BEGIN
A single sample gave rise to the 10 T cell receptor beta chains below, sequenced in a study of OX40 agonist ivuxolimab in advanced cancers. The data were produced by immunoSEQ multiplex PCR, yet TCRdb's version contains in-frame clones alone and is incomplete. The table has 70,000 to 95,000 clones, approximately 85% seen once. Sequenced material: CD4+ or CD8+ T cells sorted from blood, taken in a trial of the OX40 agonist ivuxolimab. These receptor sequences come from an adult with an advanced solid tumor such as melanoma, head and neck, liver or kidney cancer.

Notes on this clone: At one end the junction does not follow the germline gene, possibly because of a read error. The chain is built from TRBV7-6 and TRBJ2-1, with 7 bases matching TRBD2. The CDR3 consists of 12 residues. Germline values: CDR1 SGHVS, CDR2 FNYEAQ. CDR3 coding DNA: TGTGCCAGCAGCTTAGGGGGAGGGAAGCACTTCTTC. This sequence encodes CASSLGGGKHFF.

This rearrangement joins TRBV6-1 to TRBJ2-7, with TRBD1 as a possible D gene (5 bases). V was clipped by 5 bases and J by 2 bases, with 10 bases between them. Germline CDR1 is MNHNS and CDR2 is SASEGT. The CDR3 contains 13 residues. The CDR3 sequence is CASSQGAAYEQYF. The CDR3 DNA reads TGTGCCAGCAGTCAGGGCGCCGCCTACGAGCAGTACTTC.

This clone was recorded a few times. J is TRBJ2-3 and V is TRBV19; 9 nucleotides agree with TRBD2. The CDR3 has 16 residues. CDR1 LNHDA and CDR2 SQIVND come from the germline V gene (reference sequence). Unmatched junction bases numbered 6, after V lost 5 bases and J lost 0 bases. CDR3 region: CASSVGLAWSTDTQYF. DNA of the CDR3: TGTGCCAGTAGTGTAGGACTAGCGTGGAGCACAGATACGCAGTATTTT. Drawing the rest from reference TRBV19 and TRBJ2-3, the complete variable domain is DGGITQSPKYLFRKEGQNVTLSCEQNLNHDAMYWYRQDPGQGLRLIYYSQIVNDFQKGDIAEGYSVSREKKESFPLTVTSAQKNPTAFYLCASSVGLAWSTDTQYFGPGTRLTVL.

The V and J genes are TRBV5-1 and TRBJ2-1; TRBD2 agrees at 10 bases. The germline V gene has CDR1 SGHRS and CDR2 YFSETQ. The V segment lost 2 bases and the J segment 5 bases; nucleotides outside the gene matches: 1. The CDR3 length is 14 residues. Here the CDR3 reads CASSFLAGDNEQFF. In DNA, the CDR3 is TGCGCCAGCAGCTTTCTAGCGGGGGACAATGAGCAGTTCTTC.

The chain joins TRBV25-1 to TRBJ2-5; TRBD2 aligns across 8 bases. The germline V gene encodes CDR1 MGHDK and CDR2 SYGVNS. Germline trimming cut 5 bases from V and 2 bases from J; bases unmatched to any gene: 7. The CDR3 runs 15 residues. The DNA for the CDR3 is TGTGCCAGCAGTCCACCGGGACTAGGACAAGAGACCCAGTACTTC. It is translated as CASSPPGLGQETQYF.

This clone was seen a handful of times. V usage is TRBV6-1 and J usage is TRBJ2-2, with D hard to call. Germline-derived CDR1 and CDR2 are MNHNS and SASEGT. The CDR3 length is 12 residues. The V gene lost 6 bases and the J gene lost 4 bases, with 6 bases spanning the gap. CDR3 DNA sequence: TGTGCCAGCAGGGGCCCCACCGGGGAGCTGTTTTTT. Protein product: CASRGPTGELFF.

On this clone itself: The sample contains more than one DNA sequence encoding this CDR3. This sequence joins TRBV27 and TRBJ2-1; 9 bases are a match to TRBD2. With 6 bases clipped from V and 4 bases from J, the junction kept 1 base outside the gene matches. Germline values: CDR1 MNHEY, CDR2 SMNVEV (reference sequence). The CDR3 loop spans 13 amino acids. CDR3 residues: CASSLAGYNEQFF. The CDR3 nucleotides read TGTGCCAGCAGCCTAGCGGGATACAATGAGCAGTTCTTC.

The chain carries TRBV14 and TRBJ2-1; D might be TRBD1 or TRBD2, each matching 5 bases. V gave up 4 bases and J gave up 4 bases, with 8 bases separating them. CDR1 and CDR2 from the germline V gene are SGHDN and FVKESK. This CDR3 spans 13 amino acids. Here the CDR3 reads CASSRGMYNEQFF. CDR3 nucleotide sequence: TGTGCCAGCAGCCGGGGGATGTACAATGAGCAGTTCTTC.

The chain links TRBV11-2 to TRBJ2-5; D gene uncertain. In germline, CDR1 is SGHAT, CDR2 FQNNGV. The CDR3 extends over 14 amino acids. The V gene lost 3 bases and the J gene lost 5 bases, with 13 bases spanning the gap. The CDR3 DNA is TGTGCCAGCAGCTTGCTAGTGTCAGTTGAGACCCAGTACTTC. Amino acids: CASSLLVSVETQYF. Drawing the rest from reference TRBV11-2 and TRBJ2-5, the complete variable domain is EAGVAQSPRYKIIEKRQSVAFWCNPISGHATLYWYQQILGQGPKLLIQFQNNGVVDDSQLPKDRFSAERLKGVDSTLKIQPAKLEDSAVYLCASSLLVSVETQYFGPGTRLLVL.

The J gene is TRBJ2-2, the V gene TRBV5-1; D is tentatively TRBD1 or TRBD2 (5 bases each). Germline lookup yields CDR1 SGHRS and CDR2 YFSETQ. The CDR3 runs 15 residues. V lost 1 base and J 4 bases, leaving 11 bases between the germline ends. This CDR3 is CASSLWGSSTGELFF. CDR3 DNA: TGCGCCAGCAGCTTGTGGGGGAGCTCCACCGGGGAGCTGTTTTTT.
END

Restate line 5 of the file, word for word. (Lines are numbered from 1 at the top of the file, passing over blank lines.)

The V and J genes are TRBV5-1 and TRBJ2-1; TRBD2 agrees at 10 bases. The germline V gene has CDR1 SGHRS and CDR2 YFSETQ. The V segment lost 2 bases and the J segment 5 bases; nucleotides outside the gene matches: 1. The CDR3 length is 14 residues. Here the CDR3 reads CASSFLAGDNEQFF. In DNA, the CDR3 is TGCGCCAGCAGCTTTCTAGCGGGGGACAATGAGCAGTTCTTC.